5. The ceilings on the consolidated government fiscal deficit (excluding grants) will be adjusted upward for external cash budget grants in excess of PRs 25 billion. The upward adjustment will be capped at PRs 5 billion at end-December 2001, PRs 10 billion at end-March 2002, and PRs 15 billion at end-June 2002. Upward adjustments in the deficit will have to be matched by identical increases in actual budgetary expenditures above the program levels for the categories listed in Table 2 (with the restriction that additional spending for federal police and civil armed forces will be limited to PRs 1 billion).

6. The ceiling on net credit to public sector enterprises will be adjusted downward for the amount of government bonds issued to banks against outstanding credit to KESC, in the context of the financial restructuring of KESC, prior to KESC privatization.

II. Financial Program Reporting Requirements

7. The following information, including any revisions to historical data, will be provided to the Middle Eastern Department of the Fund through the office of the Senior Resident Representative of the IMF in Pakistan, within the delays indicated:

  • Monthly provisional statements on federal tax and nontax revenue, within one month.

  • Deposits into and withdrawals from the privatization accounts for each quarter of 2001/02, within one month. Withdrawals will be reported with the following breakdown (a) those which constitute budgetary use of privatization proceeds; (b) those which constitute costs of privatization; and (c) other (with explanation of the purpose of other withdrawals).

  • Quarterly statements on budgetary capital receipts and disbursements, including repayments of bonds, recovery of loans from provinces and "others", within two months.

  • Monthly (unreconciled) provisional data on federal expenditure, within one month.

  • Quarterly statement on consolidated budgetary expenditure, with federal data approved by the AGPR, within two months.

  • Quarterly provisional data (from AGPR and AG) on social sector and poverty-related budgetary expenditures, as defined below (Table 3), as well as on the subcategories eligible for additional grant-financed expenditure, as defined in Table 2, within six weeks.

  • Quarterly data on the stock of domestic government debt, broken down by instrument, within two months.

  • Quarterly data on WAPDA receivables, and arrears from priority connections (see Table 4 below), within one month.

  • Monthly provisional data on external budget financing and net external program financing proceeds from the Saudi oil facility, and cash external grants for budget support (as defined below), within one month.

  • Quarterly data on the revenues and expenditures of the five public enterprises as per Tables 5(a) to 5(e), within two months (WAPDA, KESC, PIA, Pakistan Steel Mill Corporation, Pakistan Railways).

  • The following monthly monetary data on a last-Saturday basis, both at current and program exchange rates, within four weeks:

    (i) monetary survey;

    (ii) accounts of the SBP;

    (iii) consolidated accounts of the scheduled banks; and

    (iv) banks' lending to the government;

  • The same tables as in the preceding item, but on an end-quarter basis (last business day), both at current and program exchange rates, within six weeks.

  • Daily data on SBP's sales and purchases in the kerb and interbank foreign exchange markets, swaps and forward outright sales, within two business days.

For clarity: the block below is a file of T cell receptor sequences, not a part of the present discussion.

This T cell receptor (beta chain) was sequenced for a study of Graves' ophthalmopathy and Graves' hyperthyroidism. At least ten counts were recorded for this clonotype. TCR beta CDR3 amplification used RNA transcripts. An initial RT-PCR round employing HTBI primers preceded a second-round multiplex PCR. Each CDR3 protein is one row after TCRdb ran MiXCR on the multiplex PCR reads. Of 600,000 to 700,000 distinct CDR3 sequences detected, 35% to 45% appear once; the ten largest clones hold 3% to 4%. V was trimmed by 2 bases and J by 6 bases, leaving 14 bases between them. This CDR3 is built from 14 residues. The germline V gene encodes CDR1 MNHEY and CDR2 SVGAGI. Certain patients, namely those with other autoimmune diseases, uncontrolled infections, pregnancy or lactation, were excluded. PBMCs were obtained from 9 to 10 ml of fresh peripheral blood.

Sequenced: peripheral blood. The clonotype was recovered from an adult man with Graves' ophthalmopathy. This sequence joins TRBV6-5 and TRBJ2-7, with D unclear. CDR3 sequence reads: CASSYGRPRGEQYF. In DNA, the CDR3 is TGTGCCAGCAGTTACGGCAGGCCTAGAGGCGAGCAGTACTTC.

• Monthly data on the outstanding stock of the SBP's forward foreign currency operations, including swaps and outright forward sales and purchases, within one month. The terms of any new transactions (including rollover/renewal of existing ones) will also be provided.

  • Monthly data on the SBP's foreign exchange reserves, with details on the currencies, instruments, and institutions in which the reserves are held, within one month.

  • Quarterly data on bank credit to the nine major public enterprises (with breakdown), and on SBP bridge loans to nationalized banks in the context of the BSAC and any other quasi-fiscal operations undertaken by the SBP, within six weeks.

  • Quarterly data on credit for commodity operations, with separate subcategories for PASSCO and TCP operations.

  • The following quarterly data on external debt, within six weeks:

    (i) Stock of public and publicly-guaranteed external debt (including deferred payments arrangements), by maturity (initial maturities of up to and including one year, and over one year), by creditor and by debtor (central government Table 4 and publicly guaranteed), and for Paris Club debt, with breakdown in pre- and post-cutoff date stock.

    (ii) Loan-by-loan detail of the contraction of short-term debt as well as of nonconcessional medium- and long-term public and publicly-guaranteed external debt, with separate identification of the contraction of debt with an initial maturity of over one year and up to and including five years; grace periods and scheduled repayments; currency denominations; and interest rates.

    (iii) Monthly statements on rescheduling agreements on public- and publicly-guaranteed debt reached with creditors;

  • Monthly data on external payments arrears on public- and publicly-guaranteed debt with details as in (i) of the preceding item, within one month.

  • Copies of new or revised ordinances/circulars regarding changes in: tax policy, tax administration, foreign exchange market regulations, and banking regulations no later than three days after official issuance, or notification that ordinances have been posted on the CBR and SBP website.

  • Monthly data on the import parity prices as well as central depot prices of the six major oil products, within one month.

III. Definitions of Monitoring Variables

Valuation of Foreign Exchange Denominated Assets and Liabilities